• Never immerse anyone with fever in ICE water
  • Tepid water baths (85 F 30) are OK
  • Wet towel is preferred
  • Never sponge an adult or child with alcohol, as this is dangerous
  • Don’t ignore a restless child with high fever, as kids are susceptible to febrile seizures

Common cold

The common cold, also known as a viral upper respiratory tract infection, is a self-limited contagious illness that can be caused by a number of different types of viruses. More than 200 different types of viruses are known to cause the common cold. In fact, children in preschool and elementary school can have three to 12 colds per year while adolescents and adults typically have two to four colds per year. The common cold is the most frequently occurring illness in the world, and it is a leading cause of doctor visits and missed days from school and work.

Common cold vs. Influenza
Common cold is frequently confused with influenza. The influenza virus causes influenza, while the common cold generally is not. While some of the symptoms of the common cold and influenza may be similar, patients with the common cold typically have a milder illness. Patients with influenza are usually sicker and have a more abrupt onset of illness with fever, chills, headache, body aches, dry cough, and extreme weakness. There is lab testing available at your doctor’s office to differentiate between common cold and influenza when the indication exists.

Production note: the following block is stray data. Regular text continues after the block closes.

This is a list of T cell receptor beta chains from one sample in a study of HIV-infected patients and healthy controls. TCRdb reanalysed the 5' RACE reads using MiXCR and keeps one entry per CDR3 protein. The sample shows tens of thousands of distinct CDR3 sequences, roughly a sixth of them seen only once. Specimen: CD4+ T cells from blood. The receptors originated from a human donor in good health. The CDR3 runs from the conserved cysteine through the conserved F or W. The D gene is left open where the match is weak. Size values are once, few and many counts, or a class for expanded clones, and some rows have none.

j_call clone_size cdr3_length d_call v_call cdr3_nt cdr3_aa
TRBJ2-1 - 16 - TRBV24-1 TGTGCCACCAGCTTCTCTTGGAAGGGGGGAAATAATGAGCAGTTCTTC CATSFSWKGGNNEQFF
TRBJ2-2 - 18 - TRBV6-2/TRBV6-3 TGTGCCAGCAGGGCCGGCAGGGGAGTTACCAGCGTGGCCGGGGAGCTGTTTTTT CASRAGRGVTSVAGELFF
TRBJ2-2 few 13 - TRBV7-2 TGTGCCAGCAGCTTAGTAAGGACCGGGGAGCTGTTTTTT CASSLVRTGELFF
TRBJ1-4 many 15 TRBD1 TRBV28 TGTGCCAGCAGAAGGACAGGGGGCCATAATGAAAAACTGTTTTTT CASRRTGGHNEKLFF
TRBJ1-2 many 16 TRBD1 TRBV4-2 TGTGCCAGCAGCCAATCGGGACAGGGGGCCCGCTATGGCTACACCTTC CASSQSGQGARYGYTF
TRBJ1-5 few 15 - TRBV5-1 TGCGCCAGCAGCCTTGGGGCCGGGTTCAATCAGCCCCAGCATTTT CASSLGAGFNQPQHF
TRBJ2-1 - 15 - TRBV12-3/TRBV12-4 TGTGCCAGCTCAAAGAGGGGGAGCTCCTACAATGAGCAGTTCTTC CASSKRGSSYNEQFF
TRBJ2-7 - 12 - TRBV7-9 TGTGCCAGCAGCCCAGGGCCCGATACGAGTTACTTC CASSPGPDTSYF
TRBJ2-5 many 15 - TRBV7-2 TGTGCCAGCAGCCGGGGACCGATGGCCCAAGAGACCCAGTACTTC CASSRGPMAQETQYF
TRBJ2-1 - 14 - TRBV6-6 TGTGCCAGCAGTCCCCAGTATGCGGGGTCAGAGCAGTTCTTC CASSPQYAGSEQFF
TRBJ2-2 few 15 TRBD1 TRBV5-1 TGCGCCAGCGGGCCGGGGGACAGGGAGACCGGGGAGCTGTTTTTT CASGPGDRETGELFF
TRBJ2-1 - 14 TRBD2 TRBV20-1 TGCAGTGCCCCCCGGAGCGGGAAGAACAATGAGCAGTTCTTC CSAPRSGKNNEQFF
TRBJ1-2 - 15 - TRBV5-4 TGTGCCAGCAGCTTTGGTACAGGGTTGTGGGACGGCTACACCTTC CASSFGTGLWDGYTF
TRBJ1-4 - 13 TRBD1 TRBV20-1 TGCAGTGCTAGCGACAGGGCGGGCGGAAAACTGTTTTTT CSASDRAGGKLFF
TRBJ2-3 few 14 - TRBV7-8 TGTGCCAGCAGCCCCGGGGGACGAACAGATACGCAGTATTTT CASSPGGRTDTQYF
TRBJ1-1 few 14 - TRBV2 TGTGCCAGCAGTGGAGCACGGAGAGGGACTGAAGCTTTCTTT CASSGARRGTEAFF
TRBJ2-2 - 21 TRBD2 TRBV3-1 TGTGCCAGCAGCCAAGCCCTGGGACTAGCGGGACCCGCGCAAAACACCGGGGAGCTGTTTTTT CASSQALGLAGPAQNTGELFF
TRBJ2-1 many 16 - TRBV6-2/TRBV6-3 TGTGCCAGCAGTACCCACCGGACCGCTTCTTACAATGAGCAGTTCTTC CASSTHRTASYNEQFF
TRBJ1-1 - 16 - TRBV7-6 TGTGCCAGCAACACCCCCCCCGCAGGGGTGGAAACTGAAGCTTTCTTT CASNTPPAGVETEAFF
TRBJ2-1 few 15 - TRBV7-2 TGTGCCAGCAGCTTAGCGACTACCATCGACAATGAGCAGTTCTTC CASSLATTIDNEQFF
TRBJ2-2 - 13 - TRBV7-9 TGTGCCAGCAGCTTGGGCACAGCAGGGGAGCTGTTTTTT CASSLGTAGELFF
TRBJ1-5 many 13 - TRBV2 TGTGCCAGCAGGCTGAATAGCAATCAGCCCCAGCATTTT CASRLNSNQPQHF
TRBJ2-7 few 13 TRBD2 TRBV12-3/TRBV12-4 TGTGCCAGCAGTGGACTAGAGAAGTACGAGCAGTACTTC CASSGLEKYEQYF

The following is the best resource for up-to-date information and education related to flu for Texans. It’s really a comprehensive website for flu related questions specific to our area.

This CDC article about “H1N1 and You” answers the most commonly asked questions and is an excellent source of information.

Treating Asthma

Dealing with Asthma


Asthma is a disease that affects your lungs. It is one of the most common long-term diseases of children, but adults can have asthma too. The symptoms of asthma are wheezing, breathlessness, chest tightness and nighttime or early morning coughing. If someone in your family has asthma, you are also more likely to have it. You can control your asthma by knowing the warning signs of an attack, staying away from things that trigger an attack and following the advice of your doctor or other medical professional.